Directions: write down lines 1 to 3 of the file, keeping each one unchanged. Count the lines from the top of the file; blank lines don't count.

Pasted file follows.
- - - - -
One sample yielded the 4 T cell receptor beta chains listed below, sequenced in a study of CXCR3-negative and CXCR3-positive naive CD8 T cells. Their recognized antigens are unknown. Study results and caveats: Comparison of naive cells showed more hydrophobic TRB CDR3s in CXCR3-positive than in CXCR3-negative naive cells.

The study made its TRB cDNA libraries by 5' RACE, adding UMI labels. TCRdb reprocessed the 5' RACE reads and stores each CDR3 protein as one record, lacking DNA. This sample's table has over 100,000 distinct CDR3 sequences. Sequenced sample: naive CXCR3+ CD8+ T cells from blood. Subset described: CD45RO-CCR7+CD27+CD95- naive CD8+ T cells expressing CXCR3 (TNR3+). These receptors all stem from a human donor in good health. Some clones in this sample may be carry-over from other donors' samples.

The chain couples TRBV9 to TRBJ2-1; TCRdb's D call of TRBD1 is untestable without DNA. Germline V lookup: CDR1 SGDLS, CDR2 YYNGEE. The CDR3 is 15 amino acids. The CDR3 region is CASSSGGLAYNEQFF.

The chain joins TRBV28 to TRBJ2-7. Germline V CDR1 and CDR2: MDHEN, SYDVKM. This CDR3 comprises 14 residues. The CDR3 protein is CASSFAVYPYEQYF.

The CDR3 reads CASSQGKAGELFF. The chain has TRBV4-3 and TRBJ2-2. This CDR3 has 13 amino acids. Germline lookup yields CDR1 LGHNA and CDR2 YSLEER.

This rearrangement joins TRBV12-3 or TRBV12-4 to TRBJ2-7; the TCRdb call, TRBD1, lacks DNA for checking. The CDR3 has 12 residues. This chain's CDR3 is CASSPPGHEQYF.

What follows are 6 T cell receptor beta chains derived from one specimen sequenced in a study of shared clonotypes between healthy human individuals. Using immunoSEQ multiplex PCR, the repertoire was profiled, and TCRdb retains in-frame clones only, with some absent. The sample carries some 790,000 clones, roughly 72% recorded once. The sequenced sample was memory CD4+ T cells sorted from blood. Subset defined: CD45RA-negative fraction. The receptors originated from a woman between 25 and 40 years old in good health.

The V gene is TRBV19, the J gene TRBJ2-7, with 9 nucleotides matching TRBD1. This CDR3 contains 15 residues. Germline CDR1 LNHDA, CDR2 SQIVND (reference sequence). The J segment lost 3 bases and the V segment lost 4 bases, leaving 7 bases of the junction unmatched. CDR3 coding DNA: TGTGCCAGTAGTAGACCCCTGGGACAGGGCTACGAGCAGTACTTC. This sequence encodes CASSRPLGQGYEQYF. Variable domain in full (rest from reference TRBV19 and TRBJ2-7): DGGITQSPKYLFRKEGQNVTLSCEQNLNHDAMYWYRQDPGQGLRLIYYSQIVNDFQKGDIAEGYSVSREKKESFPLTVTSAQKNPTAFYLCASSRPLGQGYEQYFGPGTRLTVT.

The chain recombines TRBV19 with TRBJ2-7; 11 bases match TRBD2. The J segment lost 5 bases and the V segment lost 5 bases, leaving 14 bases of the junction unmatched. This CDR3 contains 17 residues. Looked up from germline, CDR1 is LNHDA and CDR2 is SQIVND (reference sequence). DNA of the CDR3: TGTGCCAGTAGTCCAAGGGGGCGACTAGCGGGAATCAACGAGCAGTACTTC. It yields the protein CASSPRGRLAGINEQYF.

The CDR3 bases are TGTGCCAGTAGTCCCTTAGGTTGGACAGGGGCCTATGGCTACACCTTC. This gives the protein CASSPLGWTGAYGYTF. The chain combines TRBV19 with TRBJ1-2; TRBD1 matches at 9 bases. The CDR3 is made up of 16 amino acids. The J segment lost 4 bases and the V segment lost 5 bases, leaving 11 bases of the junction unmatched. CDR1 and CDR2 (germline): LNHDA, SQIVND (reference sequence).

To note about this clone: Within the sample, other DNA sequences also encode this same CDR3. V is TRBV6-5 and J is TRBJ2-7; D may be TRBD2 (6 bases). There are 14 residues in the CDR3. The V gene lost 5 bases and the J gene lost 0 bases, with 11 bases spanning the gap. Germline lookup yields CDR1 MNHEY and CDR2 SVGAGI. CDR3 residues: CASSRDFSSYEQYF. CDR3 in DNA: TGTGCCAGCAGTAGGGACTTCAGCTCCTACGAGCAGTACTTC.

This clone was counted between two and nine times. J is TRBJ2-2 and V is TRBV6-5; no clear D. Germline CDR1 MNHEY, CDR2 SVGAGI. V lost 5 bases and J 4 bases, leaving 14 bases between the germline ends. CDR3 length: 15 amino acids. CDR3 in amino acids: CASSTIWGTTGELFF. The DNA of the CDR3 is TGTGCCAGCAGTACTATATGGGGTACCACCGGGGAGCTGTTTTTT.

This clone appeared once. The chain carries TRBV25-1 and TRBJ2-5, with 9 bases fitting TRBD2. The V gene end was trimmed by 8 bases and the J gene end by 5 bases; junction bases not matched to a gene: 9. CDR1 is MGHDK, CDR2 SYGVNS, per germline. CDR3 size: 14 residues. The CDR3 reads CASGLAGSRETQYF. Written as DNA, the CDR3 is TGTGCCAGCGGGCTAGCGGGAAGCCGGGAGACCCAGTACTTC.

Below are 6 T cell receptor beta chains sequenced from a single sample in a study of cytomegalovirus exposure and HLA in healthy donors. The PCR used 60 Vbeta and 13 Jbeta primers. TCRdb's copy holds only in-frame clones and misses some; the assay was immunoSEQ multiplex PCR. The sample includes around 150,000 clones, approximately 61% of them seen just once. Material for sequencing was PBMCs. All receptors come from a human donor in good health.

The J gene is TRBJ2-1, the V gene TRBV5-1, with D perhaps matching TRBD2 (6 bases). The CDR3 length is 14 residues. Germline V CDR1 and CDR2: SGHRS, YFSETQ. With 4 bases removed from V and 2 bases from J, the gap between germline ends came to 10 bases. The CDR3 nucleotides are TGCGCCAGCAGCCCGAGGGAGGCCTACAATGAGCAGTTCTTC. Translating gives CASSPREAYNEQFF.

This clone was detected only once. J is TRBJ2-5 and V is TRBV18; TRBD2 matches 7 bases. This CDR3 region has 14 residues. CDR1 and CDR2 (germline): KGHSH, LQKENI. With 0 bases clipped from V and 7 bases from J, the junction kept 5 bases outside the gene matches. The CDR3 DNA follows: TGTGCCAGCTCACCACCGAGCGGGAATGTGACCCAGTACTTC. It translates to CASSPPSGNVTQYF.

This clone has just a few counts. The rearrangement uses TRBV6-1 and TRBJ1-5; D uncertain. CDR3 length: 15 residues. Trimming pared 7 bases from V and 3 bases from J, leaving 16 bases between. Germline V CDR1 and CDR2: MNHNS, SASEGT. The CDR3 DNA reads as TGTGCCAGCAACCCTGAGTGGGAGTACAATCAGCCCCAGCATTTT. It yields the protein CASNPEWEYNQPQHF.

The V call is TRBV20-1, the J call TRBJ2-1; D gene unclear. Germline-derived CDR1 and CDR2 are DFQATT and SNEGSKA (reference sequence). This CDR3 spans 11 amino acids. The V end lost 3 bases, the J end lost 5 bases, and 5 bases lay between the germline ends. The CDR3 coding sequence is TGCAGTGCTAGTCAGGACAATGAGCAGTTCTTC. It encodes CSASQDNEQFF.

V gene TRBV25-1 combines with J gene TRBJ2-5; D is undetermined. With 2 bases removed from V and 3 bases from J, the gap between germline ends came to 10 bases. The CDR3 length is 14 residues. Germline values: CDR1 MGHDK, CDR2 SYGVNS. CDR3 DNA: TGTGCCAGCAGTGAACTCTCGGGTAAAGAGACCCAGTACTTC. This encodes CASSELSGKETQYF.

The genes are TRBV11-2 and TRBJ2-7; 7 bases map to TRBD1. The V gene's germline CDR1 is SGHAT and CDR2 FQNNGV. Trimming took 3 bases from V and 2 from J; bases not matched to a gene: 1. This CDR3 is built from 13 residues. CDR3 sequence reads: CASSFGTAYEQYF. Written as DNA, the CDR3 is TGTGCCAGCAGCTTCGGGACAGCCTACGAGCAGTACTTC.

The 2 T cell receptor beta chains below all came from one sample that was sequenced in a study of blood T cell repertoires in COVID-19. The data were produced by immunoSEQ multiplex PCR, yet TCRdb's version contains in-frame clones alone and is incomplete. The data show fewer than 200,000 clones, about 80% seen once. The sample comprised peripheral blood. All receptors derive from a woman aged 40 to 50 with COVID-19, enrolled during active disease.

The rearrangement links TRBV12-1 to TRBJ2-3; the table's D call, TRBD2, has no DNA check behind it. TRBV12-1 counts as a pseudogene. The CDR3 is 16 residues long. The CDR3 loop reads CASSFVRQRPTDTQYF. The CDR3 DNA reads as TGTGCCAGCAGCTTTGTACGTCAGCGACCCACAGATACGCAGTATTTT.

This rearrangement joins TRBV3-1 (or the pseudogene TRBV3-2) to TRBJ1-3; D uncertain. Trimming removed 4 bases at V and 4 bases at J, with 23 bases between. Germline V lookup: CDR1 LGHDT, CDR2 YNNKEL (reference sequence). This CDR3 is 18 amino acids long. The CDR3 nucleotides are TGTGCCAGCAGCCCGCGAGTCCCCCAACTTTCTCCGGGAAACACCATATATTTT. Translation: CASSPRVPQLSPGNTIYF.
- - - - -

One sample yielded the 4 T cell receptor beta chains listed below, sequenced in a study of CXCR3-negative and CXCR3-positive naive CD8 T cells. Their recognized antigens are unknown. Study results and caveats: Comparison of naive cells showed more hydrophobic TRB CDR3s in CXCR3-positive than in CXCR3-negative naive cells.

The study made its TRB cDNA libraries by 5' RACE, adding UMI labels. TCRdb reprocessed the 5' RACE reads and stores each CDR3 protein as one record, lacking DNA. This sample's table has over 100,000 distinct CDR3 sequences. Sequenced sample: naive CXCR3+ CD8+ T cells from blood. Subset described: CD45RO-CCR7+CD27+CD95- naive CD8+ T cells expressing CXCR3 (TNR3+). These receptors all stem from a human donor in good health. Some clones in this sample may be carry-over from other donors' samples.

The chain couples TRBV9 to TRBJ2-1; TCRdb's D call of TRBD1 is untestable without DNA. Germline V lookup: CDR1 SGDLS, CDR2 YYNGEE. The CDR3 is 15 amino acids. The CDR3 region is CASSSGGLAYNEQFF.